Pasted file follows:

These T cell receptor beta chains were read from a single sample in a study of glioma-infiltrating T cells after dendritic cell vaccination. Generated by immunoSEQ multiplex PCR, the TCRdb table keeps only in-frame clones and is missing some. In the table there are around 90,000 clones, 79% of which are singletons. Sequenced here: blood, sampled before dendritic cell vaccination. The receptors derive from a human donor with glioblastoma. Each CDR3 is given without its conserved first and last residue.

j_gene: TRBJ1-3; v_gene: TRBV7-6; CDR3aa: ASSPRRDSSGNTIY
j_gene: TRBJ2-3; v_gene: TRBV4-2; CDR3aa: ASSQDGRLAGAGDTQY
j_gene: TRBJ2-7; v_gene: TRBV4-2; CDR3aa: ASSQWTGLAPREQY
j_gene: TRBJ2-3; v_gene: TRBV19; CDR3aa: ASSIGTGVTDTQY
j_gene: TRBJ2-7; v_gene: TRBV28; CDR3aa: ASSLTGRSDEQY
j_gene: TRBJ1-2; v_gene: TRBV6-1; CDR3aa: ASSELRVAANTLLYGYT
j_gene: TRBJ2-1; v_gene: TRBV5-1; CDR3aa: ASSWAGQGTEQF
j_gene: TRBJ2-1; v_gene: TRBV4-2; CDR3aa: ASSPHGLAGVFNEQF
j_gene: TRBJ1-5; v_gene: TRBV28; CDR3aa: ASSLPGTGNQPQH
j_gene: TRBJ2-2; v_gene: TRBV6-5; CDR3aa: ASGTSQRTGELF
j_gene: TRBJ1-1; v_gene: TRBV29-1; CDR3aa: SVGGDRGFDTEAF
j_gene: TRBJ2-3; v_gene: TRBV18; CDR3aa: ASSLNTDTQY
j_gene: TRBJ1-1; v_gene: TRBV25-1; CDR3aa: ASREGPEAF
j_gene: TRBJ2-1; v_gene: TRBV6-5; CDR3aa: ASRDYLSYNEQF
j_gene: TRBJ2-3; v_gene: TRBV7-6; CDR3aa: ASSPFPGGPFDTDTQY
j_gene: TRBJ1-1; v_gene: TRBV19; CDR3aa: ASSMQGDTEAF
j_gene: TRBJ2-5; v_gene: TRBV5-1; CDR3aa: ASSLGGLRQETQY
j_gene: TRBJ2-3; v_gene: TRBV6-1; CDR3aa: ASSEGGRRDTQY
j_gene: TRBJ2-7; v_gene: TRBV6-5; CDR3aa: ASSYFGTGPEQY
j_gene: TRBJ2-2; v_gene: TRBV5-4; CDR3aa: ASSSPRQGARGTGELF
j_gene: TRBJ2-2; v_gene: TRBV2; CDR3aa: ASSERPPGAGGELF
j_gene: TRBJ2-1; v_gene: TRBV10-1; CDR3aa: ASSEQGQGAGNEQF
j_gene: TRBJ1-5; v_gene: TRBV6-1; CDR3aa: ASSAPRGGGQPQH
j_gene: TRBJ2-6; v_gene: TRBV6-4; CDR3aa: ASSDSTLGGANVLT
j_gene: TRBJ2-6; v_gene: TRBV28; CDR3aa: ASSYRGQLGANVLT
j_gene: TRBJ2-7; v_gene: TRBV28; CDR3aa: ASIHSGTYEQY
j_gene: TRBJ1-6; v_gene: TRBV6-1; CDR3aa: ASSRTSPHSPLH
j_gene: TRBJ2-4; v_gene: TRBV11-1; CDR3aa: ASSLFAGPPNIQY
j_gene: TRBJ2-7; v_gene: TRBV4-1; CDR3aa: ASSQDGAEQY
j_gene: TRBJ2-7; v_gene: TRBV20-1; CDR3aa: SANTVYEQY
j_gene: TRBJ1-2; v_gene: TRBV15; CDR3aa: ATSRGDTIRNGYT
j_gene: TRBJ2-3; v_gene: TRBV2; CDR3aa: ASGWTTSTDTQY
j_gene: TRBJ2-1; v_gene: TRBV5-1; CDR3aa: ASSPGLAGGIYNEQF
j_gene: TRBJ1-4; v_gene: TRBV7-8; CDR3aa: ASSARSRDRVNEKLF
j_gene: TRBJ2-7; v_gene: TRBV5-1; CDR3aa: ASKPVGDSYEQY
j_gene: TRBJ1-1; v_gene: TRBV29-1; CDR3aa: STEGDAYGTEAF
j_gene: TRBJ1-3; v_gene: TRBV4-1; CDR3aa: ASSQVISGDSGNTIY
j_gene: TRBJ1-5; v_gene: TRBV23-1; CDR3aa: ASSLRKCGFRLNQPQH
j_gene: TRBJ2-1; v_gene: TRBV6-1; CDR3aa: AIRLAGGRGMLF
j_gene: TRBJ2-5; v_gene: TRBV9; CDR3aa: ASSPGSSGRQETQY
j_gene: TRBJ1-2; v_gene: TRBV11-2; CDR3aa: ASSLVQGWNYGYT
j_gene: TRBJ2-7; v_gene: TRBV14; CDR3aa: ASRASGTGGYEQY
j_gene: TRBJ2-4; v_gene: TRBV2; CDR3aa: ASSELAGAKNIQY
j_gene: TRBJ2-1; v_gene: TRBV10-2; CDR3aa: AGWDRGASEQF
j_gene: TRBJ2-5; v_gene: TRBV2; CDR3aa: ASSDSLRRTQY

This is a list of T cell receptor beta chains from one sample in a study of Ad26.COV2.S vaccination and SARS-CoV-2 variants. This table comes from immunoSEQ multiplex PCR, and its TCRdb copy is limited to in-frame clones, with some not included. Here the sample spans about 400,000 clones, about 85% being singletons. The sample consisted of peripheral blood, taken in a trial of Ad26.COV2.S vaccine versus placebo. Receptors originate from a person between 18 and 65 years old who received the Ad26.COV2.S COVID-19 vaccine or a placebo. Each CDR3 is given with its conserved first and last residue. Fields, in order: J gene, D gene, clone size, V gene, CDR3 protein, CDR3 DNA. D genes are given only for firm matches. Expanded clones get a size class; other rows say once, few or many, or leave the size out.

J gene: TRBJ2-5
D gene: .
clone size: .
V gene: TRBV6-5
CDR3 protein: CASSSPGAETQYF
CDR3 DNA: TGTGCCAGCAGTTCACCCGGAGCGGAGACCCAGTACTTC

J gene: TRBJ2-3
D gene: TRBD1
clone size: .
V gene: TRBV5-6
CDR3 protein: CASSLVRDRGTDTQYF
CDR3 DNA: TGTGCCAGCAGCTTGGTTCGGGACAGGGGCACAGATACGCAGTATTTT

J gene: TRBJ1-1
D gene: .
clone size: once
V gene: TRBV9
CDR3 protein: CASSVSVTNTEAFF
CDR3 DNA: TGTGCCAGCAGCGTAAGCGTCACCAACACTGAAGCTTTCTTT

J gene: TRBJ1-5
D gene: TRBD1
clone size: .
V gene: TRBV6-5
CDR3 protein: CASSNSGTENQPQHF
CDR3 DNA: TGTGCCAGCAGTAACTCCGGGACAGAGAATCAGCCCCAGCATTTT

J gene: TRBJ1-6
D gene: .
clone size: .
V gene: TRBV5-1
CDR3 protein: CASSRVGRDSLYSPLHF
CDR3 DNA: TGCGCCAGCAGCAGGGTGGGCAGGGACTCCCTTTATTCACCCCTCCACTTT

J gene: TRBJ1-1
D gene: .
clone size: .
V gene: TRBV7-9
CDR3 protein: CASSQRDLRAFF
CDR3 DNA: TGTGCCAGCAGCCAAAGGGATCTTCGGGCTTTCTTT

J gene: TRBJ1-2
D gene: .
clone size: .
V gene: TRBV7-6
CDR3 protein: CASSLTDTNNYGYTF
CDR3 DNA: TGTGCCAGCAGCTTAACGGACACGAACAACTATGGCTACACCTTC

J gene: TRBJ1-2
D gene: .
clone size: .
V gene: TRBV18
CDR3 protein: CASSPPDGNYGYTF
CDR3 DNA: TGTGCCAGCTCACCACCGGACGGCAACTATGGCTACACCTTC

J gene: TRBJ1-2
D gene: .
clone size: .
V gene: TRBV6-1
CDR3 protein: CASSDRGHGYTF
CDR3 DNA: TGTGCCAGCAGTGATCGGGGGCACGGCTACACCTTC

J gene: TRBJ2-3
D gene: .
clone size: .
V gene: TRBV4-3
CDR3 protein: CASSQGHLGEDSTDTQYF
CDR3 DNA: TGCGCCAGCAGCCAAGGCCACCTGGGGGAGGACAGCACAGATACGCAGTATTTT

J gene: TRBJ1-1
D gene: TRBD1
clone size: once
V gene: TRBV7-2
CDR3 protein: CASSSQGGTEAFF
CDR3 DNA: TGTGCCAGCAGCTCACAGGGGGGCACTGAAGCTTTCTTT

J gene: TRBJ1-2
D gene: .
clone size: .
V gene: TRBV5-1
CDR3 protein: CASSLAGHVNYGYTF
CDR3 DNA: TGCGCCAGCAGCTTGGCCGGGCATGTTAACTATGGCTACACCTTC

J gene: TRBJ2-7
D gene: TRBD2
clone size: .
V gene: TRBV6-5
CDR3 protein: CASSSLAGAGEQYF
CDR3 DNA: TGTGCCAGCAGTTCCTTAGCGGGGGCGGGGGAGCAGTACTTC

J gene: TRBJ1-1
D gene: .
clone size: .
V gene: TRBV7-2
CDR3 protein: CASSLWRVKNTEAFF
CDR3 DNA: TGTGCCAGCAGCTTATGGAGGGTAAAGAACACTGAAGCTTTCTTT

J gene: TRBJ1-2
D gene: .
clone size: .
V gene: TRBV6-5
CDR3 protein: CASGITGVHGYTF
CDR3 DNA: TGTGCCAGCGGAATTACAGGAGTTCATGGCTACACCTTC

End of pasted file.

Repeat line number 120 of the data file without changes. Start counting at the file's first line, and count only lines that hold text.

J gene: TRBJ2-7